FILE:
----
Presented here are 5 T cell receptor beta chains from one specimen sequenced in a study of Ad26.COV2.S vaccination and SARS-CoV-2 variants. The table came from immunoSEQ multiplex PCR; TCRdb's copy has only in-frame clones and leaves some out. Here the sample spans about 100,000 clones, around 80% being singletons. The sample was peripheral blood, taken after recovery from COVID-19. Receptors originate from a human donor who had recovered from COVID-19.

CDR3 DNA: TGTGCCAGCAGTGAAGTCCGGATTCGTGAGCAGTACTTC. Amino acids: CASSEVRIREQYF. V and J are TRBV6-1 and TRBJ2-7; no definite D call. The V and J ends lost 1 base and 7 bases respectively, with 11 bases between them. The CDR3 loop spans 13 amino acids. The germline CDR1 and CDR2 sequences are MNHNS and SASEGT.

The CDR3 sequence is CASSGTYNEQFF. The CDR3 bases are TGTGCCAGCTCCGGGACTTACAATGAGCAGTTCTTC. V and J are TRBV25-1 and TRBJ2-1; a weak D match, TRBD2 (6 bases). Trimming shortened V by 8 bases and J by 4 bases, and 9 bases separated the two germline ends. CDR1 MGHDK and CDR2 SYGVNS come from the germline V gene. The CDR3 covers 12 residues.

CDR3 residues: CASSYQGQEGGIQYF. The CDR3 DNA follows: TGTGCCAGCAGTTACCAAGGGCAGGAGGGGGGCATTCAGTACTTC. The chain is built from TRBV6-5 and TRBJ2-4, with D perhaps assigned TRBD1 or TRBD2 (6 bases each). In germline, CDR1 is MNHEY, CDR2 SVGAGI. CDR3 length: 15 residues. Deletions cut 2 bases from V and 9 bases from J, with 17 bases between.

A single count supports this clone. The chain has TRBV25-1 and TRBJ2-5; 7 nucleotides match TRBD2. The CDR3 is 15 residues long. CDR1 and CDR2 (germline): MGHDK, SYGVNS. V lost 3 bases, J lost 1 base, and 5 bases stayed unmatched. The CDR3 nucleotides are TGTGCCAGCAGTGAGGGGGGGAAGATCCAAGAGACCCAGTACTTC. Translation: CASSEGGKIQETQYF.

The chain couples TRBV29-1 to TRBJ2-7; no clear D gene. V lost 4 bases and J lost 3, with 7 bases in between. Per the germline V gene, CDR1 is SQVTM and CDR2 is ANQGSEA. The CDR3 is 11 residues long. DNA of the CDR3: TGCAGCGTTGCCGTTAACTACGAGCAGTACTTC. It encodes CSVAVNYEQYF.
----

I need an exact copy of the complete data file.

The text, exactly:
Presented here are 5 T cell receptor beta chains from one specimen sequenced in a study of Ad26.COV2.S vaccination and SARS-CoV-2 variants. The table came from immunoSEQ multiplex PCR; TCRdb's copy has only in-frame clones and leaves some out. Here the sample spans about 100,000 clones, around 80% being singletons. The sample was peripheral blood, taken after recovery from COVID-19. Receptors originate from a human donor who had recovered from COVID-19.

CDR3 DNA: TGTGCCAGCAGTGAAGTCCGGATTCGTGAGCAGTACTTC. Amino acids: CASSEVRIREQYF. V and J are TRBV6-1 and TRBJ2-7; no definite D call. The V and J ends lost 1 base and 7 bases respectively, with 11 bases between them. The CDR3 loop spans 13 amino acids. The germline CDR1 and CDR2 sequences are MNHNS and SASEGT.

The CDR3 sequence is CASSGTYNEQFF. The CDR3 bases are TGTGCCAGCTCCGGGACTTACAATGAGCAGTTCTTC. V and J are TRBV25-1 and TRBJ2-1; a weak D match, TRBD2 (6 bases). Trimming shortened V by 8 bases and J by 4 bases, and 9 bases separated the two germline ends. CDR1 MGHDK and CDR2 SYGVNS come from the germline V gene. The CDR3 covers 12 residues.

CDR3 residues: CASSYQGQEGGIQYF. The CDR3 DNA follows: TGTGCCAGCAGTTACCAAGGGCAGGAGGGGGGCATTCAGTACTTC. The chain is built from TRBV6-5 and TRBJ2-4, with D perhaps assigned TRBD1 or TRBD2 (6 bases each). In germline, CDR1 is MNHEY, CDR2 SVGAGI. CDR3 length: 15 residues. Deletions cut 2 bases from V and 9 bases from J, with 17 bases between.

A single count supports this clone. The chain has TRBV25-1 and TRBJ2-5; 7 nucleotides match TRBD2. The CDR3 is 15 residues long. CDR1 and CDR2 (germline): MGHDK, SYGVNS. V lost 3 bases, J lost 1 base, and 5 bases stayed unmatched. The CDR3 nucleotides are TGTGCCAGCAGTGAGGGGGGGAAGATCCAAGAGACCCAGTACTTC. Translation: CASSEGGKIQETQYF.

The chain couples TRBV29-1 to TRBJ2-7; no clear D gene. V lost 4 bases and J lost 3, with 7 bases in between. Per the germline V gene, CDR1 is SQVTM and CDR2 is ANQGSEA. The CDR3 is 11 residues long. DNA of the CDR3: TGCAGCGTTGCCGTTAACTACGAGCAGTACTTC. It encodes CSVAVNYEQYF.